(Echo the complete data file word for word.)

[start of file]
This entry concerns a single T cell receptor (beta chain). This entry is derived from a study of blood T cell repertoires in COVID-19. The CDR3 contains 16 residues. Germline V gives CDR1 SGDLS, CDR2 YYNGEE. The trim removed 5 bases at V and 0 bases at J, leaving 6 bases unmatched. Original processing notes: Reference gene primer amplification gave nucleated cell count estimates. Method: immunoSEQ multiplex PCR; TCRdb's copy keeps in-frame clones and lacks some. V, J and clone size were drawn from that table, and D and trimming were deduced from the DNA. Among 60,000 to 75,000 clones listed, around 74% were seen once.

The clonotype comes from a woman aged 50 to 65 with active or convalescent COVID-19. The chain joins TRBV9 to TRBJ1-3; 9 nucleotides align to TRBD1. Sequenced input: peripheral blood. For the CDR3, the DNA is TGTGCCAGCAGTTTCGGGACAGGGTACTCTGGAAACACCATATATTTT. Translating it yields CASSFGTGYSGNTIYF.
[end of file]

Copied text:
This entry concerns a single T cell receptor (beta chain). This entry is derived from a study of blood T cell repertoires in COVID-19. The CDR3 contains 16 residues. Germline V gives CDR1 SGDLS, CDR2 YYNGEE. The trim removed 5 bases at V and 0 bases at J, leaving 6 bases unmatched. Original processing notes: Reference gene primer amplification gave nucleated cell count estimates. Method: immunoSEQ multiplex PCR; TCRdb's copy keeps in-frame clones and lacks some. V, J and clone size were drawn from that table, and D and trimming were deduced from the DNA. Among 60,000 to 75,000 clones listed, around 74% were seen once.

The clonotype comes from a woman aged 50 to 65 with active or convalescent COVID-19. The chain joins TRBV9 to TRBJ1-3; 9 nucleotides align to TRBD1. Sequenced input: peripheral blood. For the CDR3, the DNA is TGTGCCAGCAGTTTCGGGACAGGGTACTCTGGAAACACCATATATTTT. Translating it yields CASSFGTGYSGNTIYF.